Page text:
1. This has nothing to do with sampling. The election is a measure of the total population (the only population that matters is the population of votes.) There is no sampling error introduced in elections, no deviation frome the mean--none of that. Remember, statistics is designed to help us infer something about the population when we cannot actually measure the whole population.
2. The typical maps were so largely red because a) in 2000 they didn't do shading, thus a 50%+1 vote margin for one candidate would receive that candidate's color--period. b) Many of the maps were developed that way based on the electoral college vote-again, not a shaded measure, but an all one color measure.
3. Sampling only comes into play when we seek to understand the correlation between numbers of a population that have a given race, and their political affiliation. This is usually done by asking a series of questions, in a poll, and then looking at the paired data "From Venus, Green Party" for instance. Yes, the data then reaches some "conclusions" and must be shared with some understanding of the sampling error, and sampling methodology, and the like--but these sorts of things are designed to identify trends, not individual behavior.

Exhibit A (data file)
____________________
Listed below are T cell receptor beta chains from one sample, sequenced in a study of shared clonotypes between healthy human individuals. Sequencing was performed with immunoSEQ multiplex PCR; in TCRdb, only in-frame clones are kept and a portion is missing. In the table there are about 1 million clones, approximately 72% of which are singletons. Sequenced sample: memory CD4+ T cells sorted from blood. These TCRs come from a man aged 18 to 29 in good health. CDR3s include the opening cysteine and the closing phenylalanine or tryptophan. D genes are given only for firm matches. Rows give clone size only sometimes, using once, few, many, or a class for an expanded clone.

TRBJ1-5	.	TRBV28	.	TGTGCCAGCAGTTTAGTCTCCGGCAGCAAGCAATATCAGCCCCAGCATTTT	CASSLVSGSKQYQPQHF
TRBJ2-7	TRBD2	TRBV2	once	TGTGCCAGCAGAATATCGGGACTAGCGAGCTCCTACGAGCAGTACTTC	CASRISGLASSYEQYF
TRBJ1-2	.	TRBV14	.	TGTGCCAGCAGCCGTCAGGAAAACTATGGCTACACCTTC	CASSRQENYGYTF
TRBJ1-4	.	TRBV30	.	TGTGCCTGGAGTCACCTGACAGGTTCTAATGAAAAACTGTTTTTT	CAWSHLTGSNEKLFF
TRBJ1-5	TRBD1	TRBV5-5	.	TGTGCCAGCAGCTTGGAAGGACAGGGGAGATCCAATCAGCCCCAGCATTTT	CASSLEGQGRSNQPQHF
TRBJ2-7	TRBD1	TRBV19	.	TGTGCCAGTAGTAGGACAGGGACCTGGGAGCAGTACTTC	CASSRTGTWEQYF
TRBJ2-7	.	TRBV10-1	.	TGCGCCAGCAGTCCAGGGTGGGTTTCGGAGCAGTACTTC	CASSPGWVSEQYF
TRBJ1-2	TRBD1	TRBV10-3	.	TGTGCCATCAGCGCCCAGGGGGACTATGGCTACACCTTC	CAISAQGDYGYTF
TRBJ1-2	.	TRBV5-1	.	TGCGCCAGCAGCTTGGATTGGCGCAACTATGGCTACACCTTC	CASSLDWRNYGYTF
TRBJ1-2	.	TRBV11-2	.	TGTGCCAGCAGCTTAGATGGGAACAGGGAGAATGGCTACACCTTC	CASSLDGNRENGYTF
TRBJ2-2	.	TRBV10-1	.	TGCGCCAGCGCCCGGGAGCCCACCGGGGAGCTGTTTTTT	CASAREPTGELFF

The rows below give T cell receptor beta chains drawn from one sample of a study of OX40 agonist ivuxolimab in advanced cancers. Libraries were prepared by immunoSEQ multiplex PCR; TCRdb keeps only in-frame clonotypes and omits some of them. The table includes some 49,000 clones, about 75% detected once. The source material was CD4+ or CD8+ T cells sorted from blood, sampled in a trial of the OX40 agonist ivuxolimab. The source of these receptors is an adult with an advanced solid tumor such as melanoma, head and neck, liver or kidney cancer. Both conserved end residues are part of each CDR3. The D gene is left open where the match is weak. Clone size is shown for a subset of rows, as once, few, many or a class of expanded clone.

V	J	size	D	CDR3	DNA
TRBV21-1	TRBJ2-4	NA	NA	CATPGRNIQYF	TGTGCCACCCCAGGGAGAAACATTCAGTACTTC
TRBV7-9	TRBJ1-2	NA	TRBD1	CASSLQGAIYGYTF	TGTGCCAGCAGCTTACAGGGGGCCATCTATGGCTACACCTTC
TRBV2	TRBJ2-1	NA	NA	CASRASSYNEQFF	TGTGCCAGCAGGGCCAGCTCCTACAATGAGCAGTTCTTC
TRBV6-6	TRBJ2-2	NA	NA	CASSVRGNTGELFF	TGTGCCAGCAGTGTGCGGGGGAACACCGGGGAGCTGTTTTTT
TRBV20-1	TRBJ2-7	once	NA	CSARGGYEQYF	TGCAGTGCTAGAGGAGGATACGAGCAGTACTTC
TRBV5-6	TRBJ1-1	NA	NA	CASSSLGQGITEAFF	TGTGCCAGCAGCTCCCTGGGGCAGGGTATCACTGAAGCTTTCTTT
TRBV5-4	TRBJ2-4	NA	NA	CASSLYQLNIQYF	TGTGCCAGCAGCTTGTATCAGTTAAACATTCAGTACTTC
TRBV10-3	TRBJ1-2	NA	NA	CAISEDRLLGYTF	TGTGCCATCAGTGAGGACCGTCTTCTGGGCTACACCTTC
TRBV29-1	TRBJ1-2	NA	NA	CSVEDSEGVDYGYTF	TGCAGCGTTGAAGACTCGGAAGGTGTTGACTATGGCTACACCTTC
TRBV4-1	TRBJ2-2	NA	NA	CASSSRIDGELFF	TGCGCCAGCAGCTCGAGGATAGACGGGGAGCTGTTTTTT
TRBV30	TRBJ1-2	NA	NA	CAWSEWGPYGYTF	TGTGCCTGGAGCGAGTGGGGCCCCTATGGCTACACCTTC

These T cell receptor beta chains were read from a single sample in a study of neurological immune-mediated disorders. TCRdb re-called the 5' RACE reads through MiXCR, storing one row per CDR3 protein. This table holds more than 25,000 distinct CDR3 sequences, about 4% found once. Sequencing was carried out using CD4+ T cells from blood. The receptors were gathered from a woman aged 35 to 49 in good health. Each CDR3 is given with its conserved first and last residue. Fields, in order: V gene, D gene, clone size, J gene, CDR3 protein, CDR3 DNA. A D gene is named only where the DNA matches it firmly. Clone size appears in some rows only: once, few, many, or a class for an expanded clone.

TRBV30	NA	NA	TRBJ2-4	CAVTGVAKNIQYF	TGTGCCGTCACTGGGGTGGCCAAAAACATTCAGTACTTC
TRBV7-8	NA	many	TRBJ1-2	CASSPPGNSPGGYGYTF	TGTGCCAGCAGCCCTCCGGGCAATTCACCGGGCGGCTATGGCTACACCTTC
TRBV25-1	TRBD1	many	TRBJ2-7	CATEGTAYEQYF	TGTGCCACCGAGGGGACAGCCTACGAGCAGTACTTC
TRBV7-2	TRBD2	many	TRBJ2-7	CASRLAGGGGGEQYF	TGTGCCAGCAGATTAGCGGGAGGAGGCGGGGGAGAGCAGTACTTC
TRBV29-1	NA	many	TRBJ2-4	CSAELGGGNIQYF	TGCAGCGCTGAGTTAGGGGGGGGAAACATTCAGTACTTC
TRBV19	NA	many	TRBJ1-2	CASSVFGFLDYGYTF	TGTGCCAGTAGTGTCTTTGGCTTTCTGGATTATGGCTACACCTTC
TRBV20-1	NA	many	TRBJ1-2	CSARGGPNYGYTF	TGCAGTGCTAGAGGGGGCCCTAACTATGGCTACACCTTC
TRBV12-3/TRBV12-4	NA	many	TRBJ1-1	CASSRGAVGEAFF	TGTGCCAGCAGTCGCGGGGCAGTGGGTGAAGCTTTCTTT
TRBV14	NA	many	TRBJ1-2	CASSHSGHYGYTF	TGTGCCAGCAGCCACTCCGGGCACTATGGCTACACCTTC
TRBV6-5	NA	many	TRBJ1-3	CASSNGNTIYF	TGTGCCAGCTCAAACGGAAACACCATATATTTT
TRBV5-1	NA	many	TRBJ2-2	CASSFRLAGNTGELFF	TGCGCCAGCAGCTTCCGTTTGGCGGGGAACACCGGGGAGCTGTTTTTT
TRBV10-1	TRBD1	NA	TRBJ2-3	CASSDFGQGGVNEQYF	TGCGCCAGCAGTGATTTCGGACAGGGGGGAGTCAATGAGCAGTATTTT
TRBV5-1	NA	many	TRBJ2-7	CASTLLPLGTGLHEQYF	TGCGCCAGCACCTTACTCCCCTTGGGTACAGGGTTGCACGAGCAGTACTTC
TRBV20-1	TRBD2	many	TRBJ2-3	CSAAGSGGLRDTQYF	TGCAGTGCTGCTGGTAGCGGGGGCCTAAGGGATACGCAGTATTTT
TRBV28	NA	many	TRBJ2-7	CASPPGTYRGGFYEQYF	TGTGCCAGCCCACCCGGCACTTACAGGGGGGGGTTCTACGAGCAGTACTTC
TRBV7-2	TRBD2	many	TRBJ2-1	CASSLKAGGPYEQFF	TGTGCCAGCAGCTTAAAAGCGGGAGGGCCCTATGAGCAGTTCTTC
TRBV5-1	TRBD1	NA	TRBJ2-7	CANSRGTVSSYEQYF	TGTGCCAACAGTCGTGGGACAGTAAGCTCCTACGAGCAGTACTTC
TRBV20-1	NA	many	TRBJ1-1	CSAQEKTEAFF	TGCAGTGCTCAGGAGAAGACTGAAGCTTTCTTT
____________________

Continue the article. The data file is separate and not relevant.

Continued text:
4. No one likes to have discussions that seem to imply prejudging of individuals, and saying that someone is "____" (race) and thus highly likely to be "_____"(party) leads one to assume that when engaging that person. And while we all want to think we are free of prejudging, we all do it. The blog "Targuman: Inside Higher Ed :: The Real Bias in the Classroom" references an article where students pre-judge professors based on what they THINK a professor's views are, rather than judging each individual.
For instance, based on this discussion, I of course would continue to say that not all academics are liberals, but those that commented here generally seem to be (and perhaps even are somewhat prejudging of people who come from rural areas (refered to in a pejorative as "boonies" by the way...) and thus assuming they voted for Bush.
Bottom Line: Tell your students to please treat each person you meet as an individual, and make few assumptions about them before getting to know them. But tell them to understand that in the aggregate certain views are "dominant."